1. DM, I’m really struggling right now. Hurting just from remembering how he treated me and wasting time wondering what I could have done for him to justify that. I wonder how he can sleep at night knowing all I gave up for him and how he threw me to the curb. But I know pondering all that stuff is dangerous and sends me into a depression cycle. I need God to comfort me. I need God at my side for strength. What can I say to myself to calm myself and remind myself that God is already with me? Do you know of a quote from the bible to give me comfort that I can learn and repeat to myself and calm myself? Thank you.

    1. Though my father and mother forsake me,
      the Lord will receive me. – Proverbs 27:10, NIV

      That verse ministered to me when feeling the acute rejection. May it give you comfort as well.


  2. @movingliquid
    I completely understand.
    I agree with DM.
    I spoke to my mom today about similar issues myself.
    My mom suggested I find 3 versus that speak to me and if I am having difficulty choosing the 3 verses, ask the Holy Spirit for guidance. She told me what verses she uses when the enemy attacks her, but those speak to her and may not speak to me in the same manner. She said I need to have these versus ready for when satan is attacking me with issues I thought to have worked out already. We need to be prepared at all times with the Whole Amour of God. So when we get attacked with feelings depression and inadequacy, we will have scriptures to fight back the devil.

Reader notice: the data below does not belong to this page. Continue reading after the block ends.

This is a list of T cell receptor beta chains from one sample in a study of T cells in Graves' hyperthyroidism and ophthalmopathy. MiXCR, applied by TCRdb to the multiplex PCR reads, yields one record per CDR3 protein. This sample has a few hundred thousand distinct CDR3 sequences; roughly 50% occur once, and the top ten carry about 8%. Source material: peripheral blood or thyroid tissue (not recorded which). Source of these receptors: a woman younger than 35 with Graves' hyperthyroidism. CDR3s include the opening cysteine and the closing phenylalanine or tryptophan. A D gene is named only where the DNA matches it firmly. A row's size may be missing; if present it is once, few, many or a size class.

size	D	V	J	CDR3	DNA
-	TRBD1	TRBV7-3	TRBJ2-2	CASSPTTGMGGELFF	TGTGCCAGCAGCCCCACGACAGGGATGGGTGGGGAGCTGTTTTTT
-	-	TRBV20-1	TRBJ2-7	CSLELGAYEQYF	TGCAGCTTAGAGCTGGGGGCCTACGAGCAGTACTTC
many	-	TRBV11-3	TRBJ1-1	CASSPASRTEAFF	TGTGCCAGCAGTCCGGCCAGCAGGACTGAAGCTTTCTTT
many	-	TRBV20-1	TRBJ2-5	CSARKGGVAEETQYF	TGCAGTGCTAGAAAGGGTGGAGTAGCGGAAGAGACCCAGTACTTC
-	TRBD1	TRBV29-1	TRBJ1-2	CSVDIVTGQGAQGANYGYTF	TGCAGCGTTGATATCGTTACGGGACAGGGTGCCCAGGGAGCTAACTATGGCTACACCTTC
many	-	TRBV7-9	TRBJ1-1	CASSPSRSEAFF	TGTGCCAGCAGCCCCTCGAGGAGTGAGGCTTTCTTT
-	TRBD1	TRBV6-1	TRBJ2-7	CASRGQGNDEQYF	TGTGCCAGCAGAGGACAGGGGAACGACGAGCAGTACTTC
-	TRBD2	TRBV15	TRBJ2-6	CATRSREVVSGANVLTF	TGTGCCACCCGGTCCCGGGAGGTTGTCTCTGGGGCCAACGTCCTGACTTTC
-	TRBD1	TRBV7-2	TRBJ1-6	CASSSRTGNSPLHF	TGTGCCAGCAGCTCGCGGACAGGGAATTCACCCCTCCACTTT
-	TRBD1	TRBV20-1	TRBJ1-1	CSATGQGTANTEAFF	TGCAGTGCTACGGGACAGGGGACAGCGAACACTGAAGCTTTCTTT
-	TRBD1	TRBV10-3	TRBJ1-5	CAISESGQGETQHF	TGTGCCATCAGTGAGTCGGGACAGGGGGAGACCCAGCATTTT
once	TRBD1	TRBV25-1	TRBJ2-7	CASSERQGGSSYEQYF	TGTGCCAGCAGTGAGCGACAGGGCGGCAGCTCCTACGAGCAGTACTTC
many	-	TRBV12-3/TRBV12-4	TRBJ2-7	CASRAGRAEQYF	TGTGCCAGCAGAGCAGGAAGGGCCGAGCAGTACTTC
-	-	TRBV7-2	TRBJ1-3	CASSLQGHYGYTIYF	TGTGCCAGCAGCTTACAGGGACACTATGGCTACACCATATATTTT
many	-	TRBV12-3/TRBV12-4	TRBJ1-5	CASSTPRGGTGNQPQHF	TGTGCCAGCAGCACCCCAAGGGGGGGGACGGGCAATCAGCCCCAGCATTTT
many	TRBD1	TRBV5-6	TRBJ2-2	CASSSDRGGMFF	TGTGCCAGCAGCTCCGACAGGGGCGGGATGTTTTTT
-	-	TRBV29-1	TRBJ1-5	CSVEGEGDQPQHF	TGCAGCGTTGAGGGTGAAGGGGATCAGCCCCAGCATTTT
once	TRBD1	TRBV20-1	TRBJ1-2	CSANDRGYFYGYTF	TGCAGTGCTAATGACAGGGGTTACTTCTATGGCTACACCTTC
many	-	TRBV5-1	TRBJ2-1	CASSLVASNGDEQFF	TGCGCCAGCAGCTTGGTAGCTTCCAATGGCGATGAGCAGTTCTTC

Just a suggestion. I will be working on my 3 cause, the triggers have been coming fast and furious lately and I have a non-wedding anniversary coming up. I gotta build up my strength. 🙂

    I pray you find the comfort and peace you need.

  3. DM, your words are very true. My spouse, a pastor, cheated on me with a female pastor. He was punished by the church and told he had to seek mental health counseling to retain his job – he declined and blames me for everything that went wrong. The female pastor was told to examine herself closely but no other punishment. I let him come home. Now it is 18 months later, he wants to leave and go back to the other woman because I decline to be very active in church. Why should I be active in the church that allowed the two of them to ruin a marriage? Why didn’t anyone from the church reach out to me? Why didn’t they check on me to see if I was all right? In 18 months, I’ve not had a single word from anyone in the church? I put over 25 years into supporting my husband in the church – I taught Sunday School, I served on committees, I was in worship, I sang in the choir, etc. and you’re leaving because I won’t be active in the church that hasn’t had the decency to even check on me?

    1. bepositive,

      That is truly awful! Makes sense to me that you do not want to attend that particular church. Sounds like abandonment on top of betrayal. Also, it is disturbing that they only had your husband go to mental health counseling and not the female pastor as well.

      Glad you found your way here, bepositive! I hope someday your experience will be the exception and no longer the rule as it seems today. Some good churches and Christians who actually care do exist. I have found that myself. Someday, I hope you find those people as well.